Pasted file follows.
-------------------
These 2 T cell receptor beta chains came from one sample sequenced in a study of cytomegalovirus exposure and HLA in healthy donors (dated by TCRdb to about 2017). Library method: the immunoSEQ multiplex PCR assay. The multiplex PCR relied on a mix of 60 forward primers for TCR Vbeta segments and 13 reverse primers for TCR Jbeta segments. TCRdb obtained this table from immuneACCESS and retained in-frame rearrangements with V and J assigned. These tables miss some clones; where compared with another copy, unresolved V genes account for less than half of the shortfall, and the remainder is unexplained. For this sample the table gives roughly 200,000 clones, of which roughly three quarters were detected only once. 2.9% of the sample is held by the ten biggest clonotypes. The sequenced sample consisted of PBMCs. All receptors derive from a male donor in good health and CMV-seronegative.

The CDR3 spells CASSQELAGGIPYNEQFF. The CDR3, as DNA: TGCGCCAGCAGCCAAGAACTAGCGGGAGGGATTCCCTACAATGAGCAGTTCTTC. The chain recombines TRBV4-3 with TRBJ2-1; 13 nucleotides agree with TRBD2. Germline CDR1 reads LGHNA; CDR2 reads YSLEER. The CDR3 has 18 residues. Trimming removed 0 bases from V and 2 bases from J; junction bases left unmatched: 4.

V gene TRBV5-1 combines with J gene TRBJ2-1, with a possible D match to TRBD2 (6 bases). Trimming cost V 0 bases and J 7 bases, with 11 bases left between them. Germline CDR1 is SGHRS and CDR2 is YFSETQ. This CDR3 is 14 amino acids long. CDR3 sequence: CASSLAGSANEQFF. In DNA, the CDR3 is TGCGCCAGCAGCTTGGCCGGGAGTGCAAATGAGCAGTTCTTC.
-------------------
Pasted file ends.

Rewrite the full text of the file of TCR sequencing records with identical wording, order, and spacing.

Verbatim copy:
These 2 T cell receptor beta chains came from one sample sequenced in a study of cytomegalovirus exposure and HLA in healthy donors (dated by TCRdb to about 2017). Library method: the immunoSEQ multiplex PCR assay. The multiplex PCR relied on a mix of 60 forward primers for TCR Vbeta segments and 13 reverse primers for TCR Jbeta segments. TCRdb obtained this table from immuneACCESS and retained in-frame rearrangements with V and J assigned. These tables miss some clones; where compared with another copy, unresolved V genes account for less than half of the shortfall, and the remainder is unexplained. For this sample the table gives roughly 200,000 clones, of which roughly three quarters were detected only once. 2.9% of the sample is held by the ten biggest clonotypes. The sequenced sample consisted of PBMCs. All receptors derive from a male donor in good health and CMV-seronegative.

The CDR3 spells CASSQELAGGIPYNEQFF. The CDR3, as DNA: TGCGCCAGCAGCCAAGAACTAGCGGGAGGGATTCCCTACAATGAGCAGTTCTTC. The chain recombines TRBV4-3 with TRBJ2-1; 13 nucleotides agree with TRBD2. Germline CDR1 reads LGHNA; CDR2 reads YSLEER. The CDR3 has 18 residues. Trimming removed 0 bases from V and 2 bases from J; junction bases left unmatched: 4.

V gene TRBV5-1 combines with J gene TRBJ2-1, with a possible D match to TRBD2 (6 bases). Trimming cost V 0 bases and J 7 bases, with 11 bases left between them. Germline CDR1 is SGHRS and CDR2 is YFSETQ. This CDR3 is 14 amino acids long. CDR3 sequence: CASSLAGSANEQFF. In DNA, the CDR3 is TGCGCCAGCAGCTTGGCCGGGAGTGCAAATGAGCAGTTCTTC.